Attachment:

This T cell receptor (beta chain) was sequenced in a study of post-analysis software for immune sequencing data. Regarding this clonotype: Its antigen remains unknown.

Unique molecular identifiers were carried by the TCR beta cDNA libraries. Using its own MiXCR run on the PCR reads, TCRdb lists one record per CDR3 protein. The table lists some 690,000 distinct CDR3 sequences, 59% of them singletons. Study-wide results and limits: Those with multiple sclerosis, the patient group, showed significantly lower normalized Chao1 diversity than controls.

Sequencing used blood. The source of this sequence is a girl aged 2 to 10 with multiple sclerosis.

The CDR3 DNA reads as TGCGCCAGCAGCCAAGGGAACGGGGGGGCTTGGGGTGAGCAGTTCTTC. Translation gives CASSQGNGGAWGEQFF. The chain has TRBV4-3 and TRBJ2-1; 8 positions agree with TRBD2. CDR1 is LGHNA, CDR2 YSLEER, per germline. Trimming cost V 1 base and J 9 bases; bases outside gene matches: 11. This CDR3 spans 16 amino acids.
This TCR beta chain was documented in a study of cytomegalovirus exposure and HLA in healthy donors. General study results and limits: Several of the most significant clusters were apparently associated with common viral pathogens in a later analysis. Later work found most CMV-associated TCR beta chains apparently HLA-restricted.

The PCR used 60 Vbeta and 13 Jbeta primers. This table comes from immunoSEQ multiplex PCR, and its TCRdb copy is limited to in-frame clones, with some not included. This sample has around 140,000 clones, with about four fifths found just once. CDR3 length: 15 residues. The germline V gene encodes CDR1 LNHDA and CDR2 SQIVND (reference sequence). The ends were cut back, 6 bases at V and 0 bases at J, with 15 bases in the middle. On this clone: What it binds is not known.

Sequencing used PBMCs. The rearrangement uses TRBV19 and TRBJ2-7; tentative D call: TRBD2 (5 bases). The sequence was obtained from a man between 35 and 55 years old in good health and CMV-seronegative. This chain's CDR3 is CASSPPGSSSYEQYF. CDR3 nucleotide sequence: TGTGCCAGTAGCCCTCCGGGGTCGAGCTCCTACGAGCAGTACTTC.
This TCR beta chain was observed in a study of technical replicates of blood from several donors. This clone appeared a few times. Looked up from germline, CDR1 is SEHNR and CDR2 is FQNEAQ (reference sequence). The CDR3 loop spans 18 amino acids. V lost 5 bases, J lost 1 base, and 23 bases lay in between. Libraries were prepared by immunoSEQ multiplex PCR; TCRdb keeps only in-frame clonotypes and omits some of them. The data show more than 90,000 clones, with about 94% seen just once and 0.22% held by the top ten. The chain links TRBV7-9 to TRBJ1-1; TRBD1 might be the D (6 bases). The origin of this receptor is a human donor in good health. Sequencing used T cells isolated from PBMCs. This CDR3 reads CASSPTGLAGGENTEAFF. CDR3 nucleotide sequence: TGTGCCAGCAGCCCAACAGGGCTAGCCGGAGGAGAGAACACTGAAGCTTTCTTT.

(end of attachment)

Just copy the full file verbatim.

This T cell receptor (beta chain) was sequenced in a study of post-analysis software for immune sequencing data. Regarding this clonotype: Its antigen remains unknown.

Unique molecular identifiers were carried by the TCR beta cDNA libraries. Using its own MiXCR run on the PCR reads, TCRdb lists one record per CDR3 protein. The table lists some 690,000 distinct CDR3 sequences, 59% of them singletons. Study-wide results and limits: Those with multiple sclerosis, the patient group, showed significantly lower normalized Chao1 diversity than controls.

Sequencing used blood. The source of this sequence is a girl aged 2 to 10 with multiple sclerosis.

The CDR3 DNA reads as TGCGCCAGCAGCCAAGGGAACGGGGGGGCTTGGGGTGAGCAGTTCTTC. Translation gives CASSQGNGGAWGEQFF. The chain has TRBV4-3 and TRBJ2-1; 8 positions agree with TRBD2. CDR1 is LGHNA, CDR2 YSLEER, per germline. Trimming cost V 1 base and J 9 bases; bases outside gene matches: 11. This CDR3 spans 16 amino acids.
This TCR beta chain was documented in a study of cytomegalovirus exposure and HLA in healthy donors. General study results and limits: Several of the most significant clusters were apparently associated with common viral pathogens in a later analysis. Later work found most CMV-associated TCR beta chains apparently HLA-restricted.

The PCR used 60 Vbeta and 13 Jbeta primers. This table comes from immunoSEQ multiplex PCR, and its TCRdb copy is limited to in-frame clones, with some not included. This sample has around 140,000 clones, with about four fifths found just once. CDR3 length: 15 residues. The germline V gene encodes CDR1 LNHDA and CDR2 SQIVND (reference sequence). The ends were cut back, 6 bases at V and 0 bases at J, with 15 bases in the middle. On this clone: What it binds is not known.

Sequencing used PBMCs. The rearrangement uses TRBV19 and TRBJ2-7; tentative D call: TRBD2 (5 bases). The sequence was obtained from a man between 35 and 55 years old in good health and CMV-seronegative. This chain's CDR3 is CASSPPGSSSYEQYF. CDR3 nucleotide sequence: TGTGCCAGTAGCCCTCCGGGGTCGAGCTCCTACGAGCAGTACTTC.
This TCR beta chain was observed in a study of technical replicates of blood from several donors. This clone appeared a few times. Looked up from germline, CDR1 is SEHNR and CDR2 is FQNEAQ (reference sequence). The CDR3 loop spans 18 amino acids. V lost 5 bases, J lost 1 base, and 23 bases lay in between. Libraries were prepared by immunoSEQ multiplex PCR; TCRdb keeps only in-frame clonotypes and omits some of them. The data show more than 90,000 clones, with about 94% seen just once and 0.22% held by the top ten. The chain links TRBV7-9 to TRBJ1-1; TRBD1 might be the D (6 bases). The origin of this receptor is a human donor in good health. Sequencing used T cells isolated from PBMCs. This CDR3 reads CASSPTGLAGGENTEAFF. CDR3 nucleotide sequence: TGTGCCAGCAGCCCAACAGGGCTAGCCGGAGGAGAGAACACTGAAGCTTTCTTT.